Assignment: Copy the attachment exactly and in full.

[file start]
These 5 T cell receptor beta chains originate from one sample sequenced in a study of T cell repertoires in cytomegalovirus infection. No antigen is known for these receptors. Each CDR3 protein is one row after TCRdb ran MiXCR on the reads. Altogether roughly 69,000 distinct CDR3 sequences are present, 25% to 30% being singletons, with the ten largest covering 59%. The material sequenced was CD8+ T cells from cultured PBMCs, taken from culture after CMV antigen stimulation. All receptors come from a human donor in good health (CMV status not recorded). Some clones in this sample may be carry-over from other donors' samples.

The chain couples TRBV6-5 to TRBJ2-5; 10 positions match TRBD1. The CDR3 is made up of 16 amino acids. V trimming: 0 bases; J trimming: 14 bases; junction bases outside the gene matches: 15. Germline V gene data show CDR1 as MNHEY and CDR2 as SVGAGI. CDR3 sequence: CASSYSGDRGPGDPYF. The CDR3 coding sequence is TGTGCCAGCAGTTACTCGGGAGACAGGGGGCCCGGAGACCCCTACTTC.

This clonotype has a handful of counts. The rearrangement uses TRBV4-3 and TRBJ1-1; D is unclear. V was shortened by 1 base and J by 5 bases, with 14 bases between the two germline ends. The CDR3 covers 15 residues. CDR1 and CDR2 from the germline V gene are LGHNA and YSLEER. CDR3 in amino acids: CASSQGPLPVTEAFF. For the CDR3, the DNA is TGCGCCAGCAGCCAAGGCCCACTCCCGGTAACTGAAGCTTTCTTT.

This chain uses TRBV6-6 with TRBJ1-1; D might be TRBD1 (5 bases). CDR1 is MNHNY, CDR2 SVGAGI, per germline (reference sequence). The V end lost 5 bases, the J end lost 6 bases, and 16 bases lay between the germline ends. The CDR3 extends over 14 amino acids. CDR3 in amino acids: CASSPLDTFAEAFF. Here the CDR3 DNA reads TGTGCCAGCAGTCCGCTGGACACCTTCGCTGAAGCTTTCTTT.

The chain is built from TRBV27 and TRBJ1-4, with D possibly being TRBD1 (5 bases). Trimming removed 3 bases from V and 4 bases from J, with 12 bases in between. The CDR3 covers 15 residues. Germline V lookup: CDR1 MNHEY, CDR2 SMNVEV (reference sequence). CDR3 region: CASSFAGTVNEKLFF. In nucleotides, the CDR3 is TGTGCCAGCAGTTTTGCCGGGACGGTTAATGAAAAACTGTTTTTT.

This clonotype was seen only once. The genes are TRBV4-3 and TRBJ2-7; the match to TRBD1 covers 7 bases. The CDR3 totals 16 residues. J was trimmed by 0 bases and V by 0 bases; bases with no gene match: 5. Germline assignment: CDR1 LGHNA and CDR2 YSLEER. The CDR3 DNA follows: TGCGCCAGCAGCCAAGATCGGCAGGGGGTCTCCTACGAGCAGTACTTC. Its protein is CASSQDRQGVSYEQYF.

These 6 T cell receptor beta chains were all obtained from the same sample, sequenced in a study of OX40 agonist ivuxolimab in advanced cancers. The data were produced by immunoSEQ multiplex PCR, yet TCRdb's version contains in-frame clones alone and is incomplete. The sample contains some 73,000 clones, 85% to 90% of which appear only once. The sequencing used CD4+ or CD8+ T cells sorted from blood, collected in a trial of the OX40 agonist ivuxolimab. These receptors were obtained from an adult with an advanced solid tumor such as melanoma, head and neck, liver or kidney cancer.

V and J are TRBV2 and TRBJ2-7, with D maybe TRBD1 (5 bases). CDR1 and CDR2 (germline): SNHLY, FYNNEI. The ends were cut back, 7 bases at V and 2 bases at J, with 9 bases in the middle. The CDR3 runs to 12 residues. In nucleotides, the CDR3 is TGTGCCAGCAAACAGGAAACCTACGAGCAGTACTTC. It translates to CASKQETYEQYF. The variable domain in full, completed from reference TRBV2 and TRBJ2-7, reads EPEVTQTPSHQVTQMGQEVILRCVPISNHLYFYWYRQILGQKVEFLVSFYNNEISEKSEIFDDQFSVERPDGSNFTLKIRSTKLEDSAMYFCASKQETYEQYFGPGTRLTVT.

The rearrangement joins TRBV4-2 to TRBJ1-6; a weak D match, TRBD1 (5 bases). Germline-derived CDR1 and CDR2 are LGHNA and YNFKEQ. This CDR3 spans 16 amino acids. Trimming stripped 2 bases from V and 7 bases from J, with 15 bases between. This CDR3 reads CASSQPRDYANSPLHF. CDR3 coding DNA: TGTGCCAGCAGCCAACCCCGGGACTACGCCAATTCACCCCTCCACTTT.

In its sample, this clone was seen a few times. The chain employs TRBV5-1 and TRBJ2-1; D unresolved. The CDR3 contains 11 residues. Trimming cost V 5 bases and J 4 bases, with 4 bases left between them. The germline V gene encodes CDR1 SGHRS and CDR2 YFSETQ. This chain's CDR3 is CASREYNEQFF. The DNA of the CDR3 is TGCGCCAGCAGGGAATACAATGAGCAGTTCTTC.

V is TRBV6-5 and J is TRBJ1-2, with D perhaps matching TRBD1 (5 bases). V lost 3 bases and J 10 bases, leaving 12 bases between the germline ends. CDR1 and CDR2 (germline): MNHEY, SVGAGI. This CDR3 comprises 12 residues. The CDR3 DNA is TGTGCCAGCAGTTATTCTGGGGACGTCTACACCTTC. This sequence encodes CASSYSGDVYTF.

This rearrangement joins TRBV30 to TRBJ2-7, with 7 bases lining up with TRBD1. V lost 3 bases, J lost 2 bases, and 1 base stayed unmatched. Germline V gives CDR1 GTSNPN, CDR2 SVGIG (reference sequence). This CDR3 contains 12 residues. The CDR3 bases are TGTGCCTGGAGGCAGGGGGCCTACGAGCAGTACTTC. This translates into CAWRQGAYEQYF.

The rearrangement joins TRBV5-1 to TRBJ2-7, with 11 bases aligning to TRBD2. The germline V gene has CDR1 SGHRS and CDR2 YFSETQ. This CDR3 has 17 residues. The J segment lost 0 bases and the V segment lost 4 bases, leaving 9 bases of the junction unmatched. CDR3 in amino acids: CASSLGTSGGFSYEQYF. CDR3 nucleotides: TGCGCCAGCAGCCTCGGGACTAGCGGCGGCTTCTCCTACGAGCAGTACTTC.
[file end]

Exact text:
These 5 T cell receptor beta chains originate from one sample sequenced in a study of T cell repertoires in cytomegalovirus infection. No antigen is known for these receptors. Each CDR3 protein is one row after TCRdb ran MiXCR on the reads. Altogether roughly 69,000 distinct CDR3 sequences are present, 25% to 30% being singletons, with the ten largest covering 59%. The material sequenced was CD8+ T cells from cultured PBMCs, taken from culture after CMV antigen stimulation. All receptors come from a human donor in good health (CMV status not recorded). Some clones in this sample may be carry-over from other donors' samples.

The chain couples TRBV6-5 to TRBJ2-5; 10 positions match TRBD1. The CDR3 is made up of 16 amino acids. V trimming: 0 bases; J trimming: 14 bases; junction bases outside the gene matches: 15. Germline V gene data show CDR1 as MNHEY and CDR2 as SVGAGI. CDR3 sequence: CASSYSGDRGPGDPYF. The CDR3 coding sequence is TGTGCCAGCAGTTACTCGGGAGACAGGGGGCCCGGAGACCCCTACTTC.

This clonotype has a handful of counts. The rearrangement uses TRBV4-3 and TRBJ1-1; D is unclear. V was shortened by 1 base and J by 5 bases, with 14 bases between the two germline ends. The CDR3 covers 15 residues. CDR1 and CDR2 from the germline V gene are LGHNA and YSLEER. CDR3 in amino acids: CASSQGPLPVTEAFF. For the CDR3, the DNA is TGCGCCAGCAGCCAAGGCCCACTCCCGGTAACTGAAGCTTTCTTT.

This chain uses TRBV6-6 with TRBJ1-1; D might be TRBD1 (5 bases). CDR1 is MNHNY, CDR2 SVGAGI, per germline (reference sequence). The V end lost 5 bases, the J end lost 6 bases, and 16 bases lay between the germline ends. The CDR3 extends over 14 amino acids. CDR3 in amino acids: CASSPLDTFAEAFF. Here the CDR3 DNA reads TGTGCCAGCAGTCCGCTGGACACCTTCGCTGAAGCTTTCTTT.

The chain is built from TRBV27 and TRBJ1-4, with D possibly being TRBD1 (5 bases). Trimming removed 3 bases from V and 4 bases from J, with 12 bases in between. The CDR3 covers 15 residues. Germline V lookup: CDR1 MNHEY, CDR2 SMNVEV (reference sequence). CDR3 region: CASSFAGTVNEKLFF. In nucleotides, the CDR3 is TGTGCCAGCAGTTTTGCCGGGACGGTTAATGAAAAACTGTTTTTT.

This clonotype was seen only once. The genes are TRBV4-3 and TRBJ2-7; the match to TRBD1 covers 7 bases. The CDR3 totals 16 residues. J was trimmed by 0 bases and V by 0 bases; bases with no gene match: 5. Germline assignment: CDR1 LGHNA and CDR2 YSLEER. The CDR3 DNA follows: TGCGCCAGCAGCCAAGATCGGCAGGGGGTCTCCTACGAGCAGTACTTC. Its protein is CASSQDRQGVSYEQYF.

These 6 T cell receptor beta chains were all obtained from the same sample, sequenced in a study of OX40 agonist ivuxolimab in advanced cancers. The data were produced by immunoSEQ multiplex PCR, yet TCRdb's version contains in-frame clones alone and is incomplete. The sample contains some 73,000 clones, 85% to 90% of which appear only once. The sequencing used CD4+ or CD8+ T cells sorted from blood, collected in a trial of the OX40 agonist ivuxolimab. These receptors were obtained from an adult with an advanced solid tumor such as melanoma, head and neck, liver or kidney cancer.

V and J are TRBV2 and TRBJ2-7, with D maybe TRBD1 (5 bases). CDR1 and CDR2 (germline): SNHLY, FYNNEI. The ends were cut back, 7 bases at V and 2 bases at J, with 9 bases in the middle. The CDR3 runs to 12 residues. In nucleotides, the CDR3 is TGTGCCAGCAAACAGGAAACCTACGAGCAGTACTTC. It translates to CASKQETYEQYF. The variable domain in full, completed from reference TRBV2 and TRBJ2-7, reads EPEVTQTPSHQVTQMGQEVILRCVPISNHLYFYWYRQILGQKVEFLVSFYNNEISEKSEIFDDQFSVERPDGSNFTLKIRSTKLEDSAMYFCASKQETYEQYFGPGTRLTVT.

The rearrangement joins TRBV4-2 to TRBJ1-6; a weak D match, TRBD1 (5 bases). Germline-derived CDR1 and CDR2 are LGHNA and YNFKEQ. This CDR3 spans 16 amino acids. Trimming stripped 2 bases from V and 7 bases from J, with 15 bases between. This CDR3 reads CASSQPRDYANSPLHF. CDR3 coding DNA: TGTGCCAGCAGCCAACCCCGGGACTACGCCAATTCACCCCTCCACTTT.

In its sample, this clone was seen a few times. The chain employs TRBV5-1 and TRBJ2-1; D unresolved. The CDR3 contains 11 residues. Trimming cost V 5 bases and J 4 bases, with 4 bases left between them. The germline V gene encodes CDR1 SGHRS and CDR2 YFSETQ. This chain's CDR3 is CASREYNEQFF. The DNA of the CDR3 is TGCGCCAGCAGGGAATACAATGAGCAGTTCTTC.

V is TRBV6-5 and J is TRBJ1-2, with D perhaps matching TRBD1 (5 bases). V lost 3 bases and J 10 bases, leaving 12 bases between the germline ends. CDR1 and CDR2 (germline): MNHEY, SVGAGI. This CDR3 comprises 12 residues. The CDR3 DNA is TGTGCCAGCAGTTATTCTGGGGACGTCTACACCTTC. This sequence encodes CASSYSGDVYTF.

This rearrangement joins TRBV30 to TRBJ2-7, with 7 bases lining up with TRBD1. V lost 3 bases, J lost 2 bases, and 1 base stayed unmatched. Germline V gives CDR1 GTSNPN, CDR2 SVGIG (reference sequence). This CDR3 contains 12 residues. The CDR3 bases are TGTGCCTGGAGGCAGGGGGCCTACGAGCAGTACTTC. This translates into CAWRQGAYEQYF.

The rearrangement joins TRBV5-1 to TRBJ2-7, with 11 bases aligning to TRBD2. The germline V gene has CDR1 SGHRS and CDR2 YFSETQ. This CDR3 has 17 residues. The J segment lost 0 bases and the V segment lost 4 bases, leaving 9 bases of the junction unmatched. CDR3 in amino acids: CASSLGTSGGFSYEQYF. CDR3 nucleotides: TGCGCCAGCAGCCTCGGGACTAGCGGCGGCTTCTCCTACGAGCAGTACTTC.